One significant effort occurred on April 25, when the leaders of 17 countries joined US President Joe Biden in the first official joint statement calling for the release of the hostages. Among the countries were Argentina, France, Germany, and the UK:

We call for the immediate release of all hostages held by Hamas in Gaza for over 200 days. They include our own citizens. The fate of the hostages and the civilian population in Gaza, who are protected under international law, is of international concern…We strongly support the ongoing mediation efforts in order to bring our people home. We reiterate our call on Hamas to release the hostages, and let us end this crisis so that collectively we can focus our efforts on bringing peace and stability to the region.

Since this statement, however, concrete efforts have been minimal. Biden has expressed a moral commitment to bringing Israeli-American hostages home and has met with them and their families on multiple occasions, but his success in doing so has been limited. There are still eight American citizens being held hostage in Gaza, five of whom are presumed alive.

Liat Beinin Atzili is a survivor.

It was my honor to welcome her to the White House this evening, hear firsthand about her resilience despite enduring the unthinkable, and promise her that my work isn’t done until we secure the release of all remaining hostages held by Hamas. pic.twitter.com/4fMneEkHzv

— President Biden (@POTUS) July 9, 2024

When compared to previous high-profile hostage situations, such as the 1979 Iranian hostage crisis, the disparity in global attention is unmistakable. The Iranian hostage crisis gripped the American public and media, whereas the Israeli hostages, including US citizens, have not gained similar levels of attention from the American people.

In 2014, when 276 girls were kidnapped from a school in Chibok, Nigeria, by the Islamist militia group Boko Haram, a campaign for their return drew widespread international support.

The “Bring Back Our Girls” campaign included endorsements from prominent figures like Michelle Obama and Hillary Clinton. In stark contrast, the Israeli hostages’ plight has not seen comparable global outrage. This is despite the hard work of hostages’ families, who fly across the world to fight for their loved ones’ freedom.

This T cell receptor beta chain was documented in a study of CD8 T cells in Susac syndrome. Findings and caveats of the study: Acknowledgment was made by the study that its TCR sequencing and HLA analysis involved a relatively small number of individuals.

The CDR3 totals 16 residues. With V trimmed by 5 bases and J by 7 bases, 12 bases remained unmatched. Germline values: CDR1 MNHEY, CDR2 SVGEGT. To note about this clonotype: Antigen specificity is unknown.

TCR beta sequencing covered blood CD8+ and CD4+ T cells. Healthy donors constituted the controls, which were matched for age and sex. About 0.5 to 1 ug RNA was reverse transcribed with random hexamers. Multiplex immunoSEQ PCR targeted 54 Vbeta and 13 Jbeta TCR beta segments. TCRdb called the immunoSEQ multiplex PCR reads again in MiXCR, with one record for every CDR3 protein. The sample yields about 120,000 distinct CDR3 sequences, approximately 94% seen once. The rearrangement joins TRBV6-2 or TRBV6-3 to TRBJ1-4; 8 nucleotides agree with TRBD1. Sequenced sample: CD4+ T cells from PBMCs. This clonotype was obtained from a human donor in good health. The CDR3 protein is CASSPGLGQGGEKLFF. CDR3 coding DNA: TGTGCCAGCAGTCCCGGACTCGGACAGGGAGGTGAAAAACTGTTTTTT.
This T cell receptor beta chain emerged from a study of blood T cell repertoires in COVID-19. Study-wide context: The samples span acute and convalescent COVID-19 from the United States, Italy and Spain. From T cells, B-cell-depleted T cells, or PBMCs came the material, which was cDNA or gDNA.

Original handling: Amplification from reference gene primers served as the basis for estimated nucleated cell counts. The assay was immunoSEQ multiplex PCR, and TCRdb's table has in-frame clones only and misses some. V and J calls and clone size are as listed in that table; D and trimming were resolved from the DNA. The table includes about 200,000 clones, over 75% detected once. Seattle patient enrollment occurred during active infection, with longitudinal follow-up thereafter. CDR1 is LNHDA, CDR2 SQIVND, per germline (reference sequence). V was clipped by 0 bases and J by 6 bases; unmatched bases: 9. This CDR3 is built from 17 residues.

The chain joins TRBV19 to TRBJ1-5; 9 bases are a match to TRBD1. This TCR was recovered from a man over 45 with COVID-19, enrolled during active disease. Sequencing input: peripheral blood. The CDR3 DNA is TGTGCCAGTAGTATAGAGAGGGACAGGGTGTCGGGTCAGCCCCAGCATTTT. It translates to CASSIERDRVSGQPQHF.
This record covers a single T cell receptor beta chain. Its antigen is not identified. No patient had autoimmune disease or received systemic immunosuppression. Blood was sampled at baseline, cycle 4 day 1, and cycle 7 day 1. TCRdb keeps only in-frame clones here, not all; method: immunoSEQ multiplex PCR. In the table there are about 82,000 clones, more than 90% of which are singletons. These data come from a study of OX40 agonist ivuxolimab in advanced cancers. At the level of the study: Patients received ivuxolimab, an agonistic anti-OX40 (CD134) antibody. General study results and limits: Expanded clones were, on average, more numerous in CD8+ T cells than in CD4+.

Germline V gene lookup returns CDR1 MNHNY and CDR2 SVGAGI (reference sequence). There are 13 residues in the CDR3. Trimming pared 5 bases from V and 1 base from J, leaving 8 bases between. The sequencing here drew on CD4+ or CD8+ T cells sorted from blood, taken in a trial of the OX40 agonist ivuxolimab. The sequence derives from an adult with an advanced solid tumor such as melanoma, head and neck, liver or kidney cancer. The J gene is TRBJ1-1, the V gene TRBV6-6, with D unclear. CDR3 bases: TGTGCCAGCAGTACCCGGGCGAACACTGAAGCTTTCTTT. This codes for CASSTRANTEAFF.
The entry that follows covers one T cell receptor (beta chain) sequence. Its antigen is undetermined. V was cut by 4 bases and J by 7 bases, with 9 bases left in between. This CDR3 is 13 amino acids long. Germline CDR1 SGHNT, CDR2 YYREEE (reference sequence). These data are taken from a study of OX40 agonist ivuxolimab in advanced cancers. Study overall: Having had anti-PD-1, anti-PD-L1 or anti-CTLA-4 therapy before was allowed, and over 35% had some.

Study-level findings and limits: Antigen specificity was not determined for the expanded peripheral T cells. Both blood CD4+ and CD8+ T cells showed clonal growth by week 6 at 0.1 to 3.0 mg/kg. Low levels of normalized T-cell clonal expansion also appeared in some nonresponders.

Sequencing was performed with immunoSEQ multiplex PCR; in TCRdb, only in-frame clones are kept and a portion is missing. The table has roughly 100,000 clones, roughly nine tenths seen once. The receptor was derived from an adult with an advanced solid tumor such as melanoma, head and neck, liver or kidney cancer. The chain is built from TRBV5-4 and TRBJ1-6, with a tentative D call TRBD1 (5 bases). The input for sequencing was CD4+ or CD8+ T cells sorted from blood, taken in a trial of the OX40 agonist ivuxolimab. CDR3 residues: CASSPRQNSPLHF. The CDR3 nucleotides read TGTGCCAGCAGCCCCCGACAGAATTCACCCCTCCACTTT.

In some cases, the hostages have even faced negative attention — a phenomenon unheard of in past crises. Posters of the hostages have been torn down around the world, and some media personalities have questioned the legitimacy of reports from the October 7 attacks.

Shek sums up the universal nature of this cause.

“It doesn’t really matter on which side of the political divide you are in Israel, the US, in France, or anywhere else. It doesn’t really matter on which side of the Israel-Palestine divide you are,” he says. “It’s unjust that innocent civilians have been held for nine months under inhumane conditions. They have been deprived of their rights under international law, and have had no decent medical care or access by the Red Cross. This should concern anyone who cares about human rights.”

The fact that 120 hostages from 22 different countries were taken from Israel by terrorists and remain in Gaza until today demands urgent international action. This hostage crisis is not only an Israeli issue, but a global one.

So, world, where is your outrage? Why don’t you fight to bring your people home?

Miriam Bash is from Livingston, New Jersey, and currently studying Psychology and Marketing at Washington University in St. Louis. Outside of class, she is involved in the TAMID Group at WashU, and is an active member of her campus’ Hillel and Chabad organizations. She is an intern at HonestReporting, where a version of this article first appeared.

The post The Hostages Should Be an International Issue — Not Just an Israeli One first appeared on Algemeiner.com.

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Hamas Leader Deif’s Deadly Hideout: Media Overlook the Strategic Civilian Shield

Hamas executed one of its military commanders for informing the Israelis on the hideout used by Mohammad Deif (pictured above) during last summer’s Operation Protective Edge. PHOTO: Channel 2 News.